Howard Epstein was the one confirmed Jewish death in the murderous rage that gripped the city. His death could not have been more tragic or more ironic. Epstein, 44, who had moved his family to what he considered a safer community in Northern California, but flew back the day of the riots.

As he was driving from the airport to his business' warehouse to make sure his employees were safe, he was murdered and robbed by three men (none of whom has ever been arrested, despite the witnesses) at the corner of Slauson and Seventh avenues. It took police 24 hours to confirm his identification, because his wallet had been stolen. He left a wife and two small daughters.

For about a year after the riots, leaders from across the city seemed to pull together in a search for solutions to the problems that set things off. The Anti-Defamation League (ADL) did diversity training for various groups, concentrating initially on the Korean community, which was hardest hit by the devastation.

In June 1992, Rabbi Harvey Fields of Wilshire Boulevard Temple organized Hands Across Los Angeles, which brought together 120 religious congregations in a 10-mile solidarity march from Hollywood to South Central. Groups such as the AJC joined with other minority activists to push for police reform and were successful in getting a Charter amendment passed, giving the Los Angeles Police Commission greater authority over the department.

However, over time, many efforts to unify and heal the city faded. As the economy started to improve in the mid-1990s, other concerns took precedence for both the black community and the Jewish community in Los Angeles.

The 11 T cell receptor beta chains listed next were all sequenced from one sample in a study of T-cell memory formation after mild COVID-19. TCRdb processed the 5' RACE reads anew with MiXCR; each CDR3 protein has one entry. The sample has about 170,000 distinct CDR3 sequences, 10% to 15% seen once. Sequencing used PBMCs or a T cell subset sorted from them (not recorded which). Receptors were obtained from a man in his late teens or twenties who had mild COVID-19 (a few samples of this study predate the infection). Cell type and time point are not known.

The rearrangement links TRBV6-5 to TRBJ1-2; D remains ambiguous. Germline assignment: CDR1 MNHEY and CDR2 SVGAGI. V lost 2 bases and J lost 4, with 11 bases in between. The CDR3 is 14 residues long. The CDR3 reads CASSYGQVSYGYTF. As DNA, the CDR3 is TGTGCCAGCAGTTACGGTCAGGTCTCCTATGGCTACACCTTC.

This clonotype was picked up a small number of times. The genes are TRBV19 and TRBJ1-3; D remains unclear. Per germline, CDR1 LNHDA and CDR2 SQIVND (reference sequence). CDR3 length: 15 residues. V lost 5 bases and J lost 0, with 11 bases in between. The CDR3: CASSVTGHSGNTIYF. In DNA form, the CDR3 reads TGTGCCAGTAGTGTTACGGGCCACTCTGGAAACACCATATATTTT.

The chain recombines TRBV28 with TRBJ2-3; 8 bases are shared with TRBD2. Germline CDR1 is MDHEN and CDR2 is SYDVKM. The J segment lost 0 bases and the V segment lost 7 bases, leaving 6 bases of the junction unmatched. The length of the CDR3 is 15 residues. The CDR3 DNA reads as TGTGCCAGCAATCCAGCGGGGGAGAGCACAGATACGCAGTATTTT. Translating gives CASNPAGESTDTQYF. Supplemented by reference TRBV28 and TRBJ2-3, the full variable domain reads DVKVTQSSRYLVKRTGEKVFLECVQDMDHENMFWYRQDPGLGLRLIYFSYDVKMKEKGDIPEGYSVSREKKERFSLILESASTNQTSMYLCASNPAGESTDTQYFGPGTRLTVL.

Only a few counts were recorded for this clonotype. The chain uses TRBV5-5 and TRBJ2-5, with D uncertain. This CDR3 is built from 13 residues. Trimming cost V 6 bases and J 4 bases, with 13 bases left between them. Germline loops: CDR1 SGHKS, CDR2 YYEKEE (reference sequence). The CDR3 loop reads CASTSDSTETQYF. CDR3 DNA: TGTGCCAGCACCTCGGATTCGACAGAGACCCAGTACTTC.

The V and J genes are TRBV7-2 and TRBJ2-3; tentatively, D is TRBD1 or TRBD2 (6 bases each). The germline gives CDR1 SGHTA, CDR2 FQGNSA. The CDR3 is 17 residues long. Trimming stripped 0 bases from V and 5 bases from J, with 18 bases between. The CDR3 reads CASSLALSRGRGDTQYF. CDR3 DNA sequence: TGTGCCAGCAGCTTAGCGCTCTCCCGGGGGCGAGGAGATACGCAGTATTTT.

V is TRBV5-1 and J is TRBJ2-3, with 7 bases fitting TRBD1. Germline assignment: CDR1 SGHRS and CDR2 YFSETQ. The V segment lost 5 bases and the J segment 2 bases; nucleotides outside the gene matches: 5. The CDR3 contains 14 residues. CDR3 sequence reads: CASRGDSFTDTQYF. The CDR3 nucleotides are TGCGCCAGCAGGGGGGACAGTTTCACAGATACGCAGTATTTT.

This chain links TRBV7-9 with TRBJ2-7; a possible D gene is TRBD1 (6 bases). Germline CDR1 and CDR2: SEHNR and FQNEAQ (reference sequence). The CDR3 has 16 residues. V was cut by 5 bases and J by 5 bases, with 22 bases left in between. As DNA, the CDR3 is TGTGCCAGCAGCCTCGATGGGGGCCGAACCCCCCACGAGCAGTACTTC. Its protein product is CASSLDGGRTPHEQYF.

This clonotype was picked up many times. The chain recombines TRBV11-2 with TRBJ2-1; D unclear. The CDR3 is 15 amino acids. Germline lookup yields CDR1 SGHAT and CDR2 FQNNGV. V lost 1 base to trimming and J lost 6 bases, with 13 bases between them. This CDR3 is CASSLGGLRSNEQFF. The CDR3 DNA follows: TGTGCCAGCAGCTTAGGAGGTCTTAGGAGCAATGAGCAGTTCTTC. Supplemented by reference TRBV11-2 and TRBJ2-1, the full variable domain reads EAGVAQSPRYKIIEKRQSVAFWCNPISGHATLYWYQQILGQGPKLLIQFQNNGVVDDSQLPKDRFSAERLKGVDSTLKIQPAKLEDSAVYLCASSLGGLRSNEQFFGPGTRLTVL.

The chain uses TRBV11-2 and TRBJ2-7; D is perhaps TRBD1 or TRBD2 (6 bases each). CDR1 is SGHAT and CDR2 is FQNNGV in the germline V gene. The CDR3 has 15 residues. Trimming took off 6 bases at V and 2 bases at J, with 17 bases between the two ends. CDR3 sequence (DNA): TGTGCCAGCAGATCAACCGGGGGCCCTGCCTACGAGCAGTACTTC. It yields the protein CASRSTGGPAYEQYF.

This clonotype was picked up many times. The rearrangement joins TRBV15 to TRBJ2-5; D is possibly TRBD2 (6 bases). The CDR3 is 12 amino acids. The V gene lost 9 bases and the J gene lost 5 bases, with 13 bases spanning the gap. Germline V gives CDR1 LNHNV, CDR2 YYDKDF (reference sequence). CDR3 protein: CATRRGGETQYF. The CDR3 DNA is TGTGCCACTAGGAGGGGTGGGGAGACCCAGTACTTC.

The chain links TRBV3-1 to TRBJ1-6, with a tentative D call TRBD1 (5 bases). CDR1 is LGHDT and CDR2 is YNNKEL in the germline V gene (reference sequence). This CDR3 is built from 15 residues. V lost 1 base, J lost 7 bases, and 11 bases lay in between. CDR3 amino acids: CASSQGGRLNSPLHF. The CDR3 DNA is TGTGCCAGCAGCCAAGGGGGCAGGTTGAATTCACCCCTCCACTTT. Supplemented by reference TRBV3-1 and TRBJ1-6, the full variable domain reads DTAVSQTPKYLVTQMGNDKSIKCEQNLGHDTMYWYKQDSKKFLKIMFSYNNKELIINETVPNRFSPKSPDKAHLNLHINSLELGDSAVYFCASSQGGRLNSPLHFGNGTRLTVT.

The political and religious climate became more partisan, even as new coalitions between Jews and Latinos were born. Older leaders of black churches retired and new ones arose, younger men and women with no memory of the civil rights movement. They were less inclined toward interfaith dialogue and more inclined toward concentrating on their own backyard.

"There seems to be less and less interest in the Jewish community in the interests of the city, and that is a concern, because you have to take care of your city first," Geller said.

On the other hand, some efforts have continued. Temple Israel sponsored a Mitzvah Day event April 21. Among the projects was one to paint a mural and make other improvements at the 107th Street School in Watts with the help of 55 religious and secular community groups. Former ADL Director David Lehrer is seeking to put together a new human relations organization, co-chaired by former Los Angeles Mayor Richard Riordan, to galvanize Los Angeles' corporate and other leadership to work on issues of diversity and tolerance.

The question still lingers, however: Given the current economic climate, could riots happen again?

Doug Mirell, director of the Progressive Jewish Alliance, said that where there is great inequity between the haves and have-nots, the condition exists that can lead to renewed strife.

"I don't want to by suggesting it to encourage it, but one worries whether the seeds that sprang to life 10 years ago have been eradicated or are just lying dormant," Mirell said. "Only time will tell.People living in a community as diverse as ours need to be concerned about how do you make this mix work, [but] most communal organizations out there don't regard intergroup relations as very important, and that is an unfortunate development."